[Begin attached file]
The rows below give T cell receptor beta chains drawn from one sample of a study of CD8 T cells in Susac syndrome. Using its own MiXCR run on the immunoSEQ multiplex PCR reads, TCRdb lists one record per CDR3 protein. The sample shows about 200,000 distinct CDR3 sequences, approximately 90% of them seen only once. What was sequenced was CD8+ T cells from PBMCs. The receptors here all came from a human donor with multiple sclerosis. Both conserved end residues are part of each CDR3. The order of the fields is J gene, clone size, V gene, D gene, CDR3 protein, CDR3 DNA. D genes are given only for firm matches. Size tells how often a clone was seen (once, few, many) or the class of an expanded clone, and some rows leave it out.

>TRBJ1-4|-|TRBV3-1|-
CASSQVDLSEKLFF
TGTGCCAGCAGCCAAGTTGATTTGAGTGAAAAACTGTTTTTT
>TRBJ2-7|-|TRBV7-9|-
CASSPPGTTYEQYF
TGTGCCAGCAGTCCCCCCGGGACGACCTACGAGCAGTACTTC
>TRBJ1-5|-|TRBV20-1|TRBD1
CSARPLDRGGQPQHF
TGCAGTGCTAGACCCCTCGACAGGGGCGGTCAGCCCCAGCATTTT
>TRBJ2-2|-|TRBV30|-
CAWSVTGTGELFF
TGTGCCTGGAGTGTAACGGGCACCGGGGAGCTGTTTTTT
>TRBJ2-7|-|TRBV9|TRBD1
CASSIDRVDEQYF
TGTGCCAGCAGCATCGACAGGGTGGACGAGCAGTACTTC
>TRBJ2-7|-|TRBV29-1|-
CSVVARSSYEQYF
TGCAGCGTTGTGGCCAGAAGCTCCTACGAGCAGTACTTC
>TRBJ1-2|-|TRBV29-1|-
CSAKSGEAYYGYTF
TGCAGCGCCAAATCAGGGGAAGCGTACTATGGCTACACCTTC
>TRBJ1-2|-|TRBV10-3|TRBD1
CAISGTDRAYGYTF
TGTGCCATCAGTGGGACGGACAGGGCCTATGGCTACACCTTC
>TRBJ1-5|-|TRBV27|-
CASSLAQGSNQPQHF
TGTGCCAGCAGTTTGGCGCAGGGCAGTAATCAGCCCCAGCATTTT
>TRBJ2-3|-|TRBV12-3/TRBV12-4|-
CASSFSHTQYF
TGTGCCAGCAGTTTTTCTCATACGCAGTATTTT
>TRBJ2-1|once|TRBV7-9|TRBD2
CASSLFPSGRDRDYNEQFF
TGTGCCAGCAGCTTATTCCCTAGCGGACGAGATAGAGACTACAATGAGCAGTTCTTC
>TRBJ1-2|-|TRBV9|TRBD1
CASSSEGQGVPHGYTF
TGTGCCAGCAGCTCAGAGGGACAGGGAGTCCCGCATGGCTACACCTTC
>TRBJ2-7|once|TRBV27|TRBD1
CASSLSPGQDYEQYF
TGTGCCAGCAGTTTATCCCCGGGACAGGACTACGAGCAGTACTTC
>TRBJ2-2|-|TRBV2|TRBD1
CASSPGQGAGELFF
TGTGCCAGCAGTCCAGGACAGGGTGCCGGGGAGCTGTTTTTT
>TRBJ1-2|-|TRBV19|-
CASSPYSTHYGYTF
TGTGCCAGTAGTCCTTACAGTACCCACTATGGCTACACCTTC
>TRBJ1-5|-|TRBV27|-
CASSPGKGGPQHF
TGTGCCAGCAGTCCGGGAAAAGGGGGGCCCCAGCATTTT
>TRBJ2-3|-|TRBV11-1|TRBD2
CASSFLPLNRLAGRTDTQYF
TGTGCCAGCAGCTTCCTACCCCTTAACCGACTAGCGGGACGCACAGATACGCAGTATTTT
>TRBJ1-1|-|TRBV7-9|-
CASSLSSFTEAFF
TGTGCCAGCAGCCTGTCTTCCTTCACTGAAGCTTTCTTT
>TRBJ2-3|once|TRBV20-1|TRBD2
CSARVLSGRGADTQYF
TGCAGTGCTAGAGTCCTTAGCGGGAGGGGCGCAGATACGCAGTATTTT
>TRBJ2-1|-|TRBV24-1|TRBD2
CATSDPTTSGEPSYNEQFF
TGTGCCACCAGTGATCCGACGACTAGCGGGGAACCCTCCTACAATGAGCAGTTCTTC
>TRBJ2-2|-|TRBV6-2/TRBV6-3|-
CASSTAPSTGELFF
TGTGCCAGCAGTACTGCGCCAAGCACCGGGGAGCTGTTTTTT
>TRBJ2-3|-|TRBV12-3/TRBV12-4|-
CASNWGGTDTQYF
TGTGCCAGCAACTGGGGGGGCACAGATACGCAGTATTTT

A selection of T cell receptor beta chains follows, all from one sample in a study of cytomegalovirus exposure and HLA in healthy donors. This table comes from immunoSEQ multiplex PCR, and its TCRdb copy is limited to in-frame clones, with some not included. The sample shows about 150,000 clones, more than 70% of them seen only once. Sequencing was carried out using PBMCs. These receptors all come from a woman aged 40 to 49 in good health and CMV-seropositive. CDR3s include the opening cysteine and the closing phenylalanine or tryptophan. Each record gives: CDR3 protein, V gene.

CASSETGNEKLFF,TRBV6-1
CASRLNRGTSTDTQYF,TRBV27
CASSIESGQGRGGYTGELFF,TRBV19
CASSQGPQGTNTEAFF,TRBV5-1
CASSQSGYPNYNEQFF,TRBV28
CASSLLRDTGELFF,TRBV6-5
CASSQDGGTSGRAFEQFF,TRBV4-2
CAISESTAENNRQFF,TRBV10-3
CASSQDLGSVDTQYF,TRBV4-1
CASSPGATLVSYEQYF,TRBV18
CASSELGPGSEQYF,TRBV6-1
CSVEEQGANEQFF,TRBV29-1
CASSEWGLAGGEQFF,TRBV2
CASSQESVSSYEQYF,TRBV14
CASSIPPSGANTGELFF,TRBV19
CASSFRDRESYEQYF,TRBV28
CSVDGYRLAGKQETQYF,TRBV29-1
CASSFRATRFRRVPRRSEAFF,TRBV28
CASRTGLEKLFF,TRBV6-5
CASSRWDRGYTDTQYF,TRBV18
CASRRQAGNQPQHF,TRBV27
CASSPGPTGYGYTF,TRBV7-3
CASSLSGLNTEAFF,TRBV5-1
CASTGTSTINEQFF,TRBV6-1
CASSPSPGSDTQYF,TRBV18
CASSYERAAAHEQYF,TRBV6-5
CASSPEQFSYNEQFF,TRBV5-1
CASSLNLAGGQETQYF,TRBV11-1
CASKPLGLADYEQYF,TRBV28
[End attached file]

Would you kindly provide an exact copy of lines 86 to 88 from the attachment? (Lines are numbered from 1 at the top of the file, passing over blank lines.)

CASSFRATRFRRVPRRSEAFF,TRBV28
CASRTGLEKLFF,TRBV6-5
CASSRWDRGYTDTQYF,TRBV18